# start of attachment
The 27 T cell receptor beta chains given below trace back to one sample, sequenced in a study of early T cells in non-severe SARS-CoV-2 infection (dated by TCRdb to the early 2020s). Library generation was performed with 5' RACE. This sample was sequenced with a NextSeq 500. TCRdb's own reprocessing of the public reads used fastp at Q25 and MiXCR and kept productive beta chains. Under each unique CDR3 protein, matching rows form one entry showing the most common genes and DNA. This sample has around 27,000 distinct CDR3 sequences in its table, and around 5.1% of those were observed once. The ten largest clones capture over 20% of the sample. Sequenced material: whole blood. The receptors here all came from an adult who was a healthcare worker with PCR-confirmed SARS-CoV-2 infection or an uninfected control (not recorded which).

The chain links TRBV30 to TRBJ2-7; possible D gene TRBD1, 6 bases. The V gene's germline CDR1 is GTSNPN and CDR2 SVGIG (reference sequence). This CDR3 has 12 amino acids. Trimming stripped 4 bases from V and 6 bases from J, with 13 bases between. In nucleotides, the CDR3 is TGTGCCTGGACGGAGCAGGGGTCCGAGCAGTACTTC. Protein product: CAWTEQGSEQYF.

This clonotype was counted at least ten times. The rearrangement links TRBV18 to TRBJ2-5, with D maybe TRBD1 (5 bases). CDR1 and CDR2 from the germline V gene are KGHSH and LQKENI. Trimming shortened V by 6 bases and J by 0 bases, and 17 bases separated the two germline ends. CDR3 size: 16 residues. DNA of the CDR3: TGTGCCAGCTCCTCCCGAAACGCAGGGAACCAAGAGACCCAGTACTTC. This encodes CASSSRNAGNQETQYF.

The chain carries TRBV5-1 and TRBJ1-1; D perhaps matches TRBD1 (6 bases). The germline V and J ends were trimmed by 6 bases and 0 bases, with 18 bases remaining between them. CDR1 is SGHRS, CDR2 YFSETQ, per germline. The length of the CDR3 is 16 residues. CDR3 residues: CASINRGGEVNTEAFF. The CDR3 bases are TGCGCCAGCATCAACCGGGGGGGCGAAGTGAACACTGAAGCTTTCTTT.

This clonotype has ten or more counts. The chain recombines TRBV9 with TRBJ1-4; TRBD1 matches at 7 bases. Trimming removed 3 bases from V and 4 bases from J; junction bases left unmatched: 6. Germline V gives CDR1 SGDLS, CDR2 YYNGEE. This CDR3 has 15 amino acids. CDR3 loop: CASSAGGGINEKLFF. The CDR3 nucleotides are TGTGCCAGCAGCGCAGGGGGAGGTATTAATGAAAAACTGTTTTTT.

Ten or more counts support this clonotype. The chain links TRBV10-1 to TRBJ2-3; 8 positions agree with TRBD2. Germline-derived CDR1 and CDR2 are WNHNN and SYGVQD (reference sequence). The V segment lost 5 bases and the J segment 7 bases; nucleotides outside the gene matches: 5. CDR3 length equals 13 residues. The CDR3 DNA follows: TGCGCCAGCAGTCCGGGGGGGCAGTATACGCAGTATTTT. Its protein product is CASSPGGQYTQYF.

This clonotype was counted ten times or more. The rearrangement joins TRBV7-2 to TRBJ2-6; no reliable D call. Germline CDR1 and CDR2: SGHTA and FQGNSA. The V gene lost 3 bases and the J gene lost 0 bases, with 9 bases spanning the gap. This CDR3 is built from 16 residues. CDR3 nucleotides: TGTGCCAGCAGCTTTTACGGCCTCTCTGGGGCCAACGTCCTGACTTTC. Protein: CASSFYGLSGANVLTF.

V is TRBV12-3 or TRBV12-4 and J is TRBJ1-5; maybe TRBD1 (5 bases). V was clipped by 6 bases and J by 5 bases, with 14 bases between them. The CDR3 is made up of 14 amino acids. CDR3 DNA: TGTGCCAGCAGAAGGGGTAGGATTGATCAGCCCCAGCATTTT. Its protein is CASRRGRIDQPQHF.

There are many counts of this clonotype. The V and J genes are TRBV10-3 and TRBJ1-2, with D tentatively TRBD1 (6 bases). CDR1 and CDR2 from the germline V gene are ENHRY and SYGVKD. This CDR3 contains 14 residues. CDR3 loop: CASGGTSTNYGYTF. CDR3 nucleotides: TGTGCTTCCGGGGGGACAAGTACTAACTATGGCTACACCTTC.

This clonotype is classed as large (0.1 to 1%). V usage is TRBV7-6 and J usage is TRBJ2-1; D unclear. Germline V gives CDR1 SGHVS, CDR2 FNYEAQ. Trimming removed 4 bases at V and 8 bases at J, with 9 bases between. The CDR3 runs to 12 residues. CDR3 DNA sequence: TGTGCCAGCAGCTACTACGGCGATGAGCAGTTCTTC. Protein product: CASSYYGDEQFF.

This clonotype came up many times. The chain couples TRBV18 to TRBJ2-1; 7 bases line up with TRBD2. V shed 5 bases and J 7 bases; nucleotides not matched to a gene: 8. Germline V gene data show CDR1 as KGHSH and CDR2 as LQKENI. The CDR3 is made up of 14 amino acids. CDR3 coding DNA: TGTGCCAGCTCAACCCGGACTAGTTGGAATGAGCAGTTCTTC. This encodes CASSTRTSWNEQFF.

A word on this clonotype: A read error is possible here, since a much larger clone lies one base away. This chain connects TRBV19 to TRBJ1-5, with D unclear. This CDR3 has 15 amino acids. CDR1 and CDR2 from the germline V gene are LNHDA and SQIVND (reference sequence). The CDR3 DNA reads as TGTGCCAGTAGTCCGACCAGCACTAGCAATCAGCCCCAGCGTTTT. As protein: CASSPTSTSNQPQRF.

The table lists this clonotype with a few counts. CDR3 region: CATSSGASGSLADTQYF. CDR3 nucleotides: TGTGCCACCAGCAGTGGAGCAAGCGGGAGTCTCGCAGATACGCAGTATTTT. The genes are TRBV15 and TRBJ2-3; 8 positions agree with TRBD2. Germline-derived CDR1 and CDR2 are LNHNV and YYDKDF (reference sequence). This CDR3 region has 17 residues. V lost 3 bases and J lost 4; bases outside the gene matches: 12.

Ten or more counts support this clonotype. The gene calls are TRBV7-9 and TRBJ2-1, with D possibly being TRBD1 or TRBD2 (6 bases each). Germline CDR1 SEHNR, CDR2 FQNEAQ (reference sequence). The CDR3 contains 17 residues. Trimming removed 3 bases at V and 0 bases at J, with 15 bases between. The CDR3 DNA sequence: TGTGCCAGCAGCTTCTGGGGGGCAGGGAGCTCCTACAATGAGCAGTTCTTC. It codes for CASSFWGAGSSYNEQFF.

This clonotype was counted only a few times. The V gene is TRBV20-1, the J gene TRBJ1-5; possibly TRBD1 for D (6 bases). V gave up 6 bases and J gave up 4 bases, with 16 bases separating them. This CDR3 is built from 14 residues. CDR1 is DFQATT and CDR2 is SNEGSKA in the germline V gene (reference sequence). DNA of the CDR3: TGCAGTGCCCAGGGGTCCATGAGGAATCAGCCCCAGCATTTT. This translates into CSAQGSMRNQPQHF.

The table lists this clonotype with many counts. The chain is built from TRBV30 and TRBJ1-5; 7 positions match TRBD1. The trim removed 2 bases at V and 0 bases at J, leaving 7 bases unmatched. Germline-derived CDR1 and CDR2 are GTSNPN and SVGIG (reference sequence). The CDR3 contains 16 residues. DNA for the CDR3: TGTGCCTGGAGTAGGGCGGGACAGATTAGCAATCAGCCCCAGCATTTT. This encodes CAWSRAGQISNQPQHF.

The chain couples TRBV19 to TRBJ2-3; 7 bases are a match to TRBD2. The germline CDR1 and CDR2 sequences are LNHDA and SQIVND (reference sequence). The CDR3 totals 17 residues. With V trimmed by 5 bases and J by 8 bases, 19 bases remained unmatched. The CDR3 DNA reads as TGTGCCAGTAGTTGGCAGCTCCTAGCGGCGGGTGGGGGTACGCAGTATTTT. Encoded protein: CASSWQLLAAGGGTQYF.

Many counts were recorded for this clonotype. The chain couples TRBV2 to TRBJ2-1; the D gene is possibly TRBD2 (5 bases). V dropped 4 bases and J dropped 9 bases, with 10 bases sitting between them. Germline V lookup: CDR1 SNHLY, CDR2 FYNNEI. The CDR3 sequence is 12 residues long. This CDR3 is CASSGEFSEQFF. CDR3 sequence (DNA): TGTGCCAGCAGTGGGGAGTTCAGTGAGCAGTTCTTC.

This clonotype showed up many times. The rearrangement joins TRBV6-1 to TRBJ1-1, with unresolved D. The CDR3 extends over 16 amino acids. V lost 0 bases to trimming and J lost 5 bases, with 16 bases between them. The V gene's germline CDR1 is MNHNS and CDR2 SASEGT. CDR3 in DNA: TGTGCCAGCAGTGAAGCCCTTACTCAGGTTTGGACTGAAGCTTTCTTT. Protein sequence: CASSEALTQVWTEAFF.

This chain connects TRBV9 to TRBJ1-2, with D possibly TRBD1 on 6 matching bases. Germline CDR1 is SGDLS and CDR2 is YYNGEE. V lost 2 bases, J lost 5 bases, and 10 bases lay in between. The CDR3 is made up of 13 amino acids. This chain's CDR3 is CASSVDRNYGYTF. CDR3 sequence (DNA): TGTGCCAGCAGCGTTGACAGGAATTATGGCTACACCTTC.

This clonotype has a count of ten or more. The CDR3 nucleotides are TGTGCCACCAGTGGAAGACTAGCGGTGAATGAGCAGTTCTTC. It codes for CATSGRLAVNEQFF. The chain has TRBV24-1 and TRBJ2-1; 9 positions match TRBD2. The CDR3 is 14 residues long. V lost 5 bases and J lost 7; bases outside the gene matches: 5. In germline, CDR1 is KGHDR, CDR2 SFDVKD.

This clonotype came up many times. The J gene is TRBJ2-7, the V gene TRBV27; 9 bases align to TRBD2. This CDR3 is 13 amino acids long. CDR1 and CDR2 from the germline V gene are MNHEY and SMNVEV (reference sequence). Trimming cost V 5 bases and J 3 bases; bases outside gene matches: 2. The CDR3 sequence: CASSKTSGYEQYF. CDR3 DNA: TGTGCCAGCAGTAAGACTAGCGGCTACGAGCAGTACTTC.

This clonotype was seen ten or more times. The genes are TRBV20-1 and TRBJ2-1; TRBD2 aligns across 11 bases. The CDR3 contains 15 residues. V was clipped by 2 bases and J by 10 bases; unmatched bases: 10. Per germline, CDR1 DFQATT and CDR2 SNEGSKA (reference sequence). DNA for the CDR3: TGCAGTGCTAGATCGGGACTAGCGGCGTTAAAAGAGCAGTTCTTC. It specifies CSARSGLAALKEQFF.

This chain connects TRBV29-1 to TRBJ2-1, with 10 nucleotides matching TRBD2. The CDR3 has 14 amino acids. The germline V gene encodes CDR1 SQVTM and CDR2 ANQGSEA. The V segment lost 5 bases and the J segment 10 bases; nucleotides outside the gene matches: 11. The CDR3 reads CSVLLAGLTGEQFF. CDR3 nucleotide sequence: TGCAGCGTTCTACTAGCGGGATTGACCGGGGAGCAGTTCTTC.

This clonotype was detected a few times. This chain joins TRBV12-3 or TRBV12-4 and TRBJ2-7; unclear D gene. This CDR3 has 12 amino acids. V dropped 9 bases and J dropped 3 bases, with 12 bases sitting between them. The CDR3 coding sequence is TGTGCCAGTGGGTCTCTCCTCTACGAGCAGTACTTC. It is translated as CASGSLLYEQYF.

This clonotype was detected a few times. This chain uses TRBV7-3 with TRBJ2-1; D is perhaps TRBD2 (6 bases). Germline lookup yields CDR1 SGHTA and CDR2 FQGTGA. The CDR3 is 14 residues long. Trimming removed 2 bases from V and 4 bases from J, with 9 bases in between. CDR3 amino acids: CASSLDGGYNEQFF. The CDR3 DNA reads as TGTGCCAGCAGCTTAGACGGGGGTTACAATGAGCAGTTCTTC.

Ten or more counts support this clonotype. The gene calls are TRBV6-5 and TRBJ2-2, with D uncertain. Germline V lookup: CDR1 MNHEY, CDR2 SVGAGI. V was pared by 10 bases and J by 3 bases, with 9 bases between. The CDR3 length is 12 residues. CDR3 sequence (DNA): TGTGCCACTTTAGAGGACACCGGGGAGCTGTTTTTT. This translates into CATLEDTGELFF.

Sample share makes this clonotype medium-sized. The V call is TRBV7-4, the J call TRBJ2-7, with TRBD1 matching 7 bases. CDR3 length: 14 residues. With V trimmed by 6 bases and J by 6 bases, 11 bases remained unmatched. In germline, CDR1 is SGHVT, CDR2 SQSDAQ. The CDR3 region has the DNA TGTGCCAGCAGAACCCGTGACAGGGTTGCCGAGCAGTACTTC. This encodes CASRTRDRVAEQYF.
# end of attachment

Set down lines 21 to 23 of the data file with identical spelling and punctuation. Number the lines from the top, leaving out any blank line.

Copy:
This clonotype has a count of ten or more. The CDR3 nucleotides are TGTGCCACCAGTGGAAGACTAGCGGTGAATGAGCAGTTCTTC. It codes for CATSGRLAVNEQFF. The chain has TRBV24-1 and TRBJ2-1; 9 positions match TRBD2. The CDR3 is 14 residues long. V lost 5 bases and J lost 7; bases outside the gene matches: 5. In germline, CDR1 is KGHDR, CDR2 SFDVKD.

This clonotype came up many times. The J gene is TRBJ2-7, the V gene TRBV27; 9 bases align to TRBD2. This CDR3 is 13 amino acids long. CDR1 and CDR2 from the germline V gene are MNHEY and SMNVEV (reference sequence). Trimming cost V 5 bases and J 3 bases; bases outside gene matches: 2. The CDR3 sequence: CASSKTSGYEQYF. CDR3 DNA: TGTGCCAGCAGTAAGACTAGCGGCTACGAGCAGTACTTC.

This clonotype was seen ten or more times. The genes are TRBV20-1 and TRBJ2-1; TRBD2 aligns across 11 bases. The CDR3 contains 15 residues. V was clipped by 2 bases and J by 10 bases; unmatched bases: 10. Per germline, CDR1 DFQATT and CDR2 SNEGSKA (reference sequence). DNA for the CDR3: TGCAGTGCTAGATCGGGACTAGCGGCGTTAAAAGAGCAGTTCTTC. It specifies CSARSGLAALKEQFF.